Engineering Library Collection
Sunday February 13, 1977. By midnight 600 crates of dry or partly dry books lined the corridors of the Galbraith Building.
Monday February 14, 1977. Saturated books were initially abandoned so that priority could be given to the dry and the merely damp...freezing temperatures returned Monday, and the saturated books froze to the shelves.
Book sorting went on for days... Many of the seriously wet books had to be abandoned.
Monday February 21, 1977. A refrigerated van was hired to haul away the 48 crates of frozen theses.
The crates were taken to the Federal Institute of Environmental Medicine, Canadian Forces Base, Downsview to the decompression laboratory. The crates were loaded into a large vaccuum chamber normall used to train flight crews for high altitude conditions.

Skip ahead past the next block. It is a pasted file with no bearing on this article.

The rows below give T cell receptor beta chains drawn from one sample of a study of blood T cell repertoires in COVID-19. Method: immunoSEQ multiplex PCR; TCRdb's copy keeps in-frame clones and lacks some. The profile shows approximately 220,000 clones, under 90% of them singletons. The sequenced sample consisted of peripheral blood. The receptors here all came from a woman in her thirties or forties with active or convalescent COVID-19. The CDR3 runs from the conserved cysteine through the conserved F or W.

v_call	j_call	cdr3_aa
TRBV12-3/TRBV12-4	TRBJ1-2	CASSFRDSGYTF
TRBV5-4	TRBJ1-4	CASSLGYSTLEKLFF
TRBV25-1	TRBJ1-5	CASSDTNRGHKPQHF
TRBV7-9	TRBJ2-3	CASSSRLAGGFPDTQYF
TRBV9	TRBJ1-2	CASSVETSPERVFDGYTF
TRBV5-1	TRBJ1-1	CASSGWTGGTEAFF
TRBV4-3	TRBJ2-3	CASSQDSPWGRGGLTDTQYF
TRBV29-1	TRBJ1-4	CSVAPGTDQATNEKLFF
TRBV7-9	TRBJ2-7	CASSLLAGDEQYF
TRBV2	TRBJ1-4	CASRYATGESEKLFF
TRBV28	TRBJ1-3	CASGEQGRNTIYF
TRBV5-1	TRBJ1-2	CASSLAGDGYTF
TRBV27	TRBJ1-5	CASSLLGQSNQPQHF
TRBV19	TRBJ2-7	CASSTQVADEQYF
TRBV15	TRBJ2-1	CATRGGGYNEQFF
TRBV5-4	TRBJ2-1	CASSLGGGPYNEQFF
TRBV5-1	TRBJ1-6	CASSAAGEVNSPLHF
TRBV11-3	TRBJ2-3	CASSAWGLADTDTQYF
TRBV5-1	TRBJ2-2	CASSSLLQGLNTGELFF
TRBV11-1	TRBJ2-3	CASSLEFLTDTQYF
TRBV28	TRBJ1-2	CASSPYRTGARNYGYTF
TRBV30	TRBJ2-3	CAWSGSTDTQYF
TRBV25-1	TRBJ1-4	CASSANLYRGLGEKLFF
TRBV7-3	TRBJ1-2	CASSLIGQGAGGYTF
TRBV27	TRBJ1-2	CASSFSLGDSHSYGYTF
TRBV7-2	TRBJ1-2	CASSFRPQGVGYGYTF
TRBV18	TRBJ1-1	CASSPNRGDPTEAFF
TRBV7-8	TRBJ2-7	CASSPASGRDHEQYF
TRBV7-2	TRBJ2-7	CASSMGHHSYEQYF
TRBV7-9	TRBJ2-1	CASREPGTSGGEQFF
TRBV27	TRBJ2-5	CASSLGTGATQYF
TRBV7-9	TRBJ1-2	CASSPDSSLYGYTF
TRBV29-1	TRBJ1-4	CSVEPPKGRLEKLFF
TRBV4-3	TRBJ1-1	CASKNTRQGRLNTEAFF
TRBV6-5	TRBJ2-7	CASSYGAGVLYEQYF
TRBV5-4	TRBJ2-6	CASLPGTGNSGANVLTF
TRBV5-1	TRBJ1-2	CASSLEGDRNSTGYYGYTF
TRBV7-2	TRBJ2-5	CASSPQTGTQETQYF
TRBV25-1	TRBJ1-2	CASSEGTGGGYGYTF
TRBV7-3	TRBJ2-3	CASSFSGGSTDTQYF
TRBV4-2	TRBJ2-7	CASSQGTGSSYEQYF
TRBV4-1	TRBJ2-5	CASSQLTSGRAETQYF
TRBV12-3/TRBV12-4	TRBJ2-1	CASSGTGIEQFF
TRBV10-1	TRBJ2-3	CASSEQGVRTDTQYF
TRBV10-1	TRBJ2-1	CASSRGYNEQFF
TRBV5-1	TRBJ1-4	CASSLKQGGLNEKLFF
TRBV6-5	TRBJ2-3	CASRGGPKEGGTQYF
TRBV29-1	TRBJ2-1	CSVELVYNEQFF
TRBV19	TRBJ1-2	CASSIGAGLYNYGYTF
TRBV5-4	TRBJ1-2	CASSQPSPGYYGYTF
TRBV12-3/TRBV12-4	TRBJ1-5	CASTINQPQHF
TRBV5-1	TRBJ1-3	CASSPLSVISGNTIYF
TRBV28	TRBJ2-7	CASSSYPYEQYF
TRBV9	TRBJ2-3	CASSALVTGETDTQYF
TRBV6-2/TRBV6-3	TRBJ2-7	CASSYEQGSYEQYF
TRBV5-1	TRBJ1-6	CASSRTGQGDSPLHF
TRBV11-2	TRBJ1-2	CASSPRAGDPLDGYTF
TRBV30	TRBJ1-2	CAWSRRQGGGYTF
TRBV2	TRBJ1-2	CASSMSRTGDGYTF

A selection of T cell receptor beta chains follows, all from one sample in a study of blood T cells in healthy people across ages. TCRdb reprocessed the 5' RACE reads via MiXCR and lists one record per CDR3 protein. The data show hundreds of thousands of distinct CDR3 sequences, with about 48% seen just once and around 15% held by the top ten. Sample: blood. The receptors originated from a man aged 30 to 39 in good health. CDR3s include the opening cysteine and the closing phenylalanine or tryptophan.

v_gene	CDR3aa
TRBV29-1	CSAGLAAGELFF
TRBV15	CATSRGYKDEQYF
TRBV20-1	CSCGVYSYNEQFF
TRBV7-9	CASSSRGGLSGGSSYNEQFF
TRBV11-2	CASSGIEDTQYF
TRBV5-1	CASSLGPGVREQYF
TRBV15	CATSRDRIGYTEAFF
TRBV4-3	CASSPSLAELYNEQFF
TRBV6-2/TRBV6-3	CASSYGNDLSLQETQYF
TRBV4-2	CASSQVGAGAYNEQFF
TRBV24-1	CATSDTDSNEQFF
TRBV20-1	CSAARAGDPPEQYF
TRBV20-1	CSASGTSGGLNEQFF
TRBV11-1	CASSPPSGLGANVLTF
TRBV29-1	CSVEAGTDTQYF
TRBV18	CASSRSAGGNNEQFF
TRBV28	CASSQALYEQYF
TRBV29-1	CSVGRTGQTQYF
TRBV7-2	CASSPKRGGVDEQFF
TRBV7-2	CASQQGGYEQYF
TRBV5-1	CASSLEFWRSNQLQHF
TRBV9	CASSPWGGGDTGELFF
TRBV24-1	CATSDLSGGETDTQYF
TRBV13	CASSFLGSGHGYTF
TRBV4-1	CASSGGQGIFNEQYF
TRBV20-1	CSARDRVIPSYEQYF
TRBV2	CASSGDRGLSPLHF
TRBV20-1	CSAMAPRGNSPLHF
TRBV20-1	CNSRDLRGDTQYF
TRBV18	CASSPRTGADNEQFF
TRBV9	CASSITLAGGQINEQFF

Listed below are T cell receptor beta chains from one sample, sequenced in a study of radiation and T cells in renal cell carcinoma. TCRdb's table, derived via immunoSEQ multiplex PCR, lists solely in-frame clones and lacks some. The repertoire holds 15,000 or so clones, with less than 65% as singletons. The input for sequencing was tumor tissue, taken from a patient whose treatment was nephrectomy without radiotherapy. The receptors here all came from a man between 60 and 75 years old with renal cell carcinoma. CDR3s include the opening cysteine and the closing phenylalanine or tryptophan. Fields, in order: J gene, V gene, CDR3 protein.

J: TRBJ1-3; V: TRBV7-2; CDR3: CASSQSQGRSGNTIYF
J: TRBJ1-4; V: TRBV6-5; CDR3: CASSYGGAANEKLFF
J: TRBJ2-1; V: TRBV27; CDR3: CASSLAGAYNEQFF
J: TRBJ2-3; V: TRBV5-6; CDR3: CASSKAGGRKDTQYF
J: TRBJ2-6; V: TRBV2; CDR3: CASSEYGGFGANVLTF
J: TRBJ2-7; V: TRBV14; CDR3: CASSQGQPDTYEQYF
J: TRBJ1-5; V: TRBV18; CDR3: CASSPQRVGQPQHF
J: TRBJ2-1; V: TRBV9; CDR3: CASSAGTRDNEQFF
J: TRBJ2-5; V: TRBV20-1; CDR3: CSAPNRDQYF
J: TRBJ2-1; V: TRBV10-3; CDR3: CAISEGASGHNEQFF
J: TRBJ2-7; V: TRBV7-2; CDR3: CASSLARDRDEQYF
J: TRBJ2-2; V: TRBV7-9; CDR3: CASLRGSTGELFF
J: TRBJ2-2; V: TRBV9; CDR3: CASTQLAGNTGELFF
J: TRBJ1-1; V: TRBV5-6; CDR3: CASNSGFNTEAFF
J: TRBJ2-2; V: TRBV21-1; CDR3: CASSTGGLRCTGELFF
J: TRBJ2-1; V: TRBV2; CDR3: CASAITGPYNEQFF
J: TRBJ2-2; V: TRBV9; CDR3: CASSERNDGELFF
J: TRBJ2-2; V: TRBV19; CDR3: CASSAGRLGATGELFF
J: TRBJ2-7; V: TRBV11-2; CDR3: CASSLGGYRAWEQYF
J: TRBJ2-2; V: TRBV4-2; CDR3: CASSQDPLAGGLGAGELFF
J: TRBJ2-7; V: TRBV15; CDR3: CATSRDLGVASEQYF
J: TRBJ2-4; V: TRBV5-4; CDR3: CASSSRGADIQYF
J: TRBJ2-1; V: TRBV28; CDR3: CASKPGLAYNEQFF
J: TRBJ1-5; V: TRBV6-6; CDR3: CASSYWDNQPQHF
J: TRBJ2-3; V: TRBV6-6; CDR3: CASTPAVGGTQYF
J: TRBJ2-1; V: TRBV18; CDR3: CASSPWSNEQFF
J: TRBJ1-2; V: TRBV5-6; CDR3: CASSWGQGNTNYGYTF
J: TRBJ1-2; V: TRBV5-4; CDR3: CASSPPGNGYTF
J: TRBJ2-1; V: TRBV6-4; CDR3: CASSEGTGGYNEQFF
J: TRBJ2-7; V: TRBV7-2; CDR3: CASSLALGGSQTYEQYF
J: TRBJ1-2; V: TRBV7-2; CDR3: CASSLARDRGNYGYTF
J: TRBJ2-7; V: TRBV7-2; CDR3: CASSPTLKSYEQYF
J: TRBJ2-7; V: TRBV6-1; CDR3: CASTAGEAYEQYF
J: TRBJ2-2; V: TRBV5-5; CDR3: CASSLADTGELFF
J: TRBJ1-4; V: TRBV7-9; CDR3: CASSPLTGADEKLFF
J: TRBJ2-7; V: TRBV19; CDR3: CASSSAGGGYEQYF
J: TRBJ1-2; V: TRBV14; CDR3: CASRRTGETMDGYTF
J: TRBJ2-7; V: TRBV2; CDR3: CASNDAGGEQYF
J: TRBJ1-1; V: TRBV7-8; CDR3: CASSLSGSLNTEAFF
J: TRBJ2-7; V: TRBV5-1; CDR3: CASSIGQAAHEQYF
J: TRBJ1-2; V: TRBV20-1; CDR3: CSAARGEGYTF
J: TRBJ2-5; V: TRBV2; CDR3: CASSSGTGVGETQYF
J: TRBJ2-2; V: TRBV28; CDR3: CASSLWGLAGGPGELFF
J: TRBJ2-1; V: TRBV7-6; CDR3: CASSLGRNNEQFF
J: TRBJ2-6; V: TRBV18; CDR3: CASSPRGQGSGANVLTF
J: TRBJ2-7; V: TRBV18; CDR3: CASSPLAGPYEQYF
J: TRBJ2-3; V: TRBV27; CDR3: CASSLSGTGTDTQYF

When the last of the crates were inside...the door was closed, the dogs screwed shut...and Sgt Peter Handy pulled a vacuum with an atmospheric equivalent of flying at 105,000 feet above sea level.The clock records the "up" time and after 3 hours, the vacuum is released for a swift descent.
Moisture removed from the thawing paper of the books was removed from the vacuum chamber's dehumidifier and carried away by the bucket.
When thawed the books were spread on laundry racks in the vacuum chamber.
Tuesday February 22, 1977. The laundry racks were removed and the books rearranged on the floor of the chamber.
The news media showed lingering fascination with the technology of vacuum drying... their coverage may have given the public the mistaken impression that all of the books damaged in the fire/flood were treated to this highly expensive and tedious process.